Deng Xiaoping

We Must Safeguard World Peace and Ensure Domestic Development


Published: May 29, 1984
Translated by: Unknown
Source: Deng Xiaoping Works
Transcription for MIA: Joonas Laine


China’s foreign policy can be summed up in two sentences. First, to safeguard world peace we oppose hegemony. Second, China will always belong to the Third World. It belongs to the Third World today, and it will do so even when it becomes prosperous and powerful, because it shares a common destiny with all Third World countries. China will never seek hegemony or bully others, but will always side with the Third World.

Among a host of problems in the present-day world, two especially stand out. One is the problem of peace. Now there are nuclear weapons; if war broke out, they could inflict untold losses on mankind. To work for peace one must oppose hegemony and power politics. The other is the North-South problem. It is very pressing at present. The developed countries are getting richer and richer while the developing countries are getting relatively poorer and poorer. If the North-South problem is not solved, it will hinder the development of the world economy. The solution, of course, lies in North-South dialogue, and we support dialogue. But dialogue alone is not enough; cooperation among Third World countries — in other words, South-South cooperation — should be stepped up as well. Exchanges, learning from each other and cooperation among these countries can help solve many problems, and prospects are promising. The developed countries should appreciate that greater development of their economies is impossible without growth in the economies of Third World countries.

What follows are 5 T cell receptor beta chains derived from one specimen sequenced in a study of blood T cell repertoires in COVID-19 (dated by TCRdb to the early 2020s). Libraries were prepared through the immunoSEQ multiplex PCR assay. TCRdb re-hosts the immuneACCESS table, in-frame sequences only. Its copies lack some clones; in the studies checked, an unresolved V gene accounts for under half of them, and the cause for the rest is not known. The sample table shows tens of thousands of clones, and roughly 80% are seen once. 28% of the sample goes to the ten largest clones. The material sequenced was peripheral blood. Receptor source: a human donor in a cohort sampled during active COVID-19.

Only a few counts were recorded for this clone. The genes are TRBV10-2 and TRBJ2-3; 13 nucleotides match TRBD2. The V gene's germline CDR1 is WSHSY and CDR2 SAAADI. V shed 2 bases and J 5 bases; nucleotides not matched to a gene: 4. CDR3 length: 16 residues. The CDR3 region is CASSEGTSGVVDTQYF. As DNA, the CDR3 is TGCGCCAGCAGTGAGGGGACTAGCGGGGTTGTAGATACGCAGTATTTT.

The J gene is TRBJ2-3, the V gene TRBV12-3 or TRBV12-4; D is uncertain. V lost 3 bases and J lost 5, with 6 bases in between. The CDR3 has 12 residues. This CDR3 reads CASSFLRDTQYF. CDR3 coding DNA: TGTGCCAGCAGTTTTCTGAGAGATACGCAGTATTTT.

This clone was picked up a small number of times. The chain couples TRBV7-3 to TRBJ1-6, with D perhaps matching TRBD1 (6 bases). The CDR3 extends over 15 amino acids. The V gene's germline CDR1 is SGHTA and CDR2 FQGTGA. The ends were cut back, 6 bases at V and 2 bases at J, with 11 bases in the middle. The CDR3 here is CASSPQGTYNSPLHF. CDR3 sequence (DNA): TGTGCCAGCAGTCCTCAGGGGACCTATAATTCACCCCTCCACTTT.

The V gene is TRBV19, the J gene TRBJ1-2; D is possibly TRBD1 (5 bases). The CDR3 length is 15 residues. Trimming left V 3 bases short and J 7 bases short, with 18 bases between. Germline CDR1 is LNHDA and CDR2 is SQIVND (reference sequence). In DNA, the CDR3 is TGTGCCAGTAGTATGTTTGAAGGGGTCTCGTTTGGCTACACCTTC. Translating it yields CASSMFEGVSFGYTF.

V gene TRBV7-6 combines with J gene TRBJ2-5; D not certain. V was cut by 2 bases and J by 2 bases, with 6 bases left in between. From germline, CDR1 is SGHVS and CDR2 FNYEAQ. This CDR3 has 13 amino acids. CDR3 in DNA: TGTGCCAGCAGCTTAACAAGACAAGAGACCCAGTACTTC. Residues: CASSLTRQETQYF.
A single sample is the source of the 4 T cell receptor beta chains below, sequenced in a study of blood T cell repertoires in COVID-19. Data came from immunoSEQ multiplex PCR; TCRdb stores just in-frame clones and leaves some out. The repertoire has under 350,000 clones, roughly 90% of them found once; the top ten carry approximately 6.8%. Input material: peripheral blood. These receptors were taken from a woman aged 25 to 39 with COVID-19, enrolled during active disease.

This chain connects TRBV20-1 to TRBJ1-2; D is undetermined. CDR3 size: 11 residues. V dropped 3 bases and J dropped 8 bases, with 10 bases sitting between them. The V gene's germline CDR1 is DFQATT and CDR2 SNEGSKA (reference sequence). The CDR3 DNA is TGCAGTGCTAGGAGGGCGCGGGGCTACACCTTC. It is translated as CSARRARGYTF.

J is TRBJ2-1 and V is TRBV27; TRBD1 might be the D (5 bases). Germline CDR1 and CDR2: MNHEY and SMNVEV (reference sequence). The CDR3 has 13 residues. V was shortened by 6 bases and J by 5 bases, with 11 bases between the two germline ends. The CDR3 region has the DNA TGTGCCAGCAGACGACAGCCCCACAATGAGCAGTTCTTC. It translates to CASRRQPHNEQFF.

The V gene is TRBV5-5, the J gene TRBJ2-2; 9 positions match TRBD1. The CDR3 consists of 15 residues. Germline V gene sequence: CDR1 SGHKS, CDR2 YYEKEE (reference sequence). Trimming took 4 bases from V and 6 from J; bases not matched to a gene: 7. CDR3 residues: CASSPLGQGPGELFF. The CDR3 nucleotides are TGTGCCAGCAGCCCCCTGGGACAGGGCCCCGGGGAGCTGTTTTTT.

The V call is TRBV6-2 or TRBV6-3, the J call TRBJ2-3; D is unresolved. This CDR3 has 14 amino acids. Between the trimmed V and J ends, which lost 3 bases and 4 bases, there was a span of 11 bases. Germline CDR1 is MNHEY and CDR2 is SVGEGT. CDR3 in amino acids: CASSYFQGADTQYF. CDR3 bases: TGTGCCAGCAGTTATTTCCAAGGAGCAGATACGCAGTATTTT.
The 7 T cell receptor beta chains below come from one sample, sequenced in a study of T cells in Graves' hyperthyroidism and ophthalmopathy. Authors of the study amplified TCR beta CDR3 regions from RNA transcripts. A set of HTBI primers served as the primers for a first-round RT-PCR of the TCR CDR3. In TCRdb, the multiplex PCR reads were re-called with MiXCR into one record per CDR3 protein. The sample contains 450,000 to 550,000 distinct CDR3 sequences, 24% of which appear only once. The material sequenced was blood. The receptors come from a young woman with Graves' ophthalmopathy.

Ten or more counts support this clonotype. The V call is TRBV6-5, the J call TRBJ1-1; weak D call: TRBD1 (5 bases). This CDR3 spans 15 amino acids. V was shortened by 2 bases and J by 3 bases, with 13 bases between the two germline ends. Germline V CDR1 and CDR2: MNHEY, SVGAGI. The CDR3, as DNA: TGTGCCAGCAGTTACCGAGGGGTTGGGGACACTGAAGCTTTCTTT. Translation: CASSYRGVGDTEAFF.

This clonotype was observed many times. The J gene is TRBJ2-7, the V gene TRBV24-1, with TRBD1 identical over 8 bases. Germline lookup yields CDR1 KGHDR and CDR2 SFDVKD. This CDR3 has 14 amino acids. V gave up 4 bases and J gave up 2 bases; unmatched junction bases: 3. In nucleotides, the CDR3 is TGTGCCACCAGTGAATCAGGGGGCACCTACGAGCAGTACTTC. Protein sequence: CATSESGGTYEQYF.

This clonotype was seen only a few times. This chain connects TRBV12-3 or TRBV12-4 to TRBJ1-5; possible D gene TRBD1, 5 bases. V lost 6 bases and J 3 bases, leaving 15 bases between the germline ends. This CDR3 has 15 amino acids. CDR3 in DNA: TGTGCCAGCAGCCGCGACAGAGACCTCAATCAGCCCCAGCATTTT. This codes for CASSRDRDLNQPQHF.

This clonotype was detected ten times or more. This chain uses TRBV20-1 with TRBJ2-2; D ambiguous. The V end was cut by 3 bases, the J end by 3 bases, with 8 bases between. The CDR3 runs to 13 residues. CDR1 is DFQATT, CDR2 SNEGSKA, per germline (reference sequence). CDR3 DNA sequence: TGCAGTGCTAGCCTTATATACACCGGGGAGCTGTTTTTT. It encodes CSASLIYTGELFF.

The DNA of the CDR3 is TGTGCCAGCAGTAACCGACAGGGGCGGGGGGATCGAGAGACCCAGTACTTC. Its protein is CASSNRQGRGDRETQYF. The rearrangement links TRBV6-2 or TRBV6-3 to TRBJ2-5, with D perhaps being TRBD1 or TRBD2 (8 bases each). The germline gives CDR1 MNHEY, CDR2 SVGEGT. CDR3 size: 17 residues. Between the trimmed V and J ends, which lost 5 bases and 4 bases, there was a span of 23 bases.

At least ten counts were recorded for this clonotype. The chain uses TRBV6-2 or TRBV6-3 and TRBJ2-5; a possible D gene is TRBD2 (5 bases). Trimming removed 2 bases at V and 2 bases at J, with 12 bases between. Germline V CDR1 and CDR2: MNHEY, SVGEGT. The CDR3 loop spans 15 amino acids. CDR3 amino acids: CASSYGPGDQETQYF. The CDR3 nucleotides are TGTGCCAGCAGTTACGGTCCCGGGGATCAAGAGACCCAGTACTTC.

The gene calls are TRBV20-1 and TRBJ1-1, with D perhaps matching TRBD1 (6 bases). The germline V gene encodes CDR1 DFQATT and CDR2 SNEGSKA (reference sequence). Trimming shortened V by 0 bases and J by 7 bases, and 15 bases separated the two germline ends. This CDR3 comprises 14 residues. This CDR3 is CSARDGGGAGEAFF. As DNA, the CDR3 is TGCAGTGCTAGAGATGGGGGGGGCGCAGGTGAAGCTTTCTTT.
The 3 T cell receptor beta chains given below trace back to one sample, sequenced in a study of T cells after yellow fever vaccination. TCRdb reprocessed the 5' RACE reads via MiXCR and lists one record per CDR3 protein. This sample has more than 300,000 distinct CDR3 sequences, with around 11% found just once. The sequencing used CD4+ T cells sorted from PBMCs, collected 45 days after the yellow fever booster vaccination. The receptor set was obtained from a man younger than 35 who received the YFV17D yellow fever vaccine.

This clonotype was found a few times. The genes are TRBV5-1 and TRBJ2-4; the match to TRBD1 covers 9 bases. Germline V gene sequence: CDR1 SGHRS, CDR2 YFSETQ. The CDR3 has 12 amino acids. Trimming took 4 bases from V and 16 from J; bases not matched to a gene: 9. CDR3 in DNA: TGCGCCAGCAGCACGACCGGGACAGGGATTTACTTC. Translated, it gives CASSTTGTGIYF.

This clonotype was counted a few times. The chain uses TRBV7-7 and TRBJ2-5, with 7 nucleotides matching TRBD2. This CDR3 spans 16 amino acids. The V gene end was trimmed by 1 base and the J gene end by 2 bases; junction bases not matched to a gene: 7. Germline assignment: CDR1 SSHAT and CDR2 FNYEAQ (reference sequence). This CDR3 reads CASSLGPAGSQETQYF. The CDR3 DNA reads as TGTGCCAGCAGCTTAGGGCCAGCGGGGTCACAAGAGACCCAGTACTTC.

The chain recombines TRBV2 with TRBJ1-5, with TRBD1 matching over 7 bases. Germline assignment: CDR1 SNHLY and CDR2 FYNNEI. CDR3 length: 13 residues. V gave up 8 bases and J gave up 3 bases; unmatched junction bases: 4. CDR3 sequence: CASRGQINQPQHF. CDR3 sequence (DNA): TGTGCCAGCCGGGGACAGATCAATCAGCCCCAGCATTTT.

China’s foreign policy is independent and truly non-aligned. We will not play the “United States card” or the “Soviet Union card”. Nor will we allow others to play the “China card”. The aim of our foreign policy is world peace. Always bearing that aim in mind, we are wholeheartedly devoting ourselves to the modernization programme to develop our country and to build socialism with Chinese characteristics.

China is still poor, with a per capita GNP of only US$300. We aim to increase this to $800 by the end of the century, which is a lofty goal. Eight hundred dollars is nothing to developed countries, but it is an ambitious target for China, meaning a GNP of $1 trillion at the end of the century. By then, China will be able to contribute more to mankind. As China is a socialist country, $1 trillion will mean a higher standard of living for its people. More important, it will allow us to approach the standard of the developed countries in another 30 to 50 years’ time. In short, we sincerely hope that no war will break out and that peace will be long-lasting, so that we can concentrate on the drive to modernize our country.

(Excerpt from a talk with President Joao Baptista de Oliveira Figueiredo of Brazil.)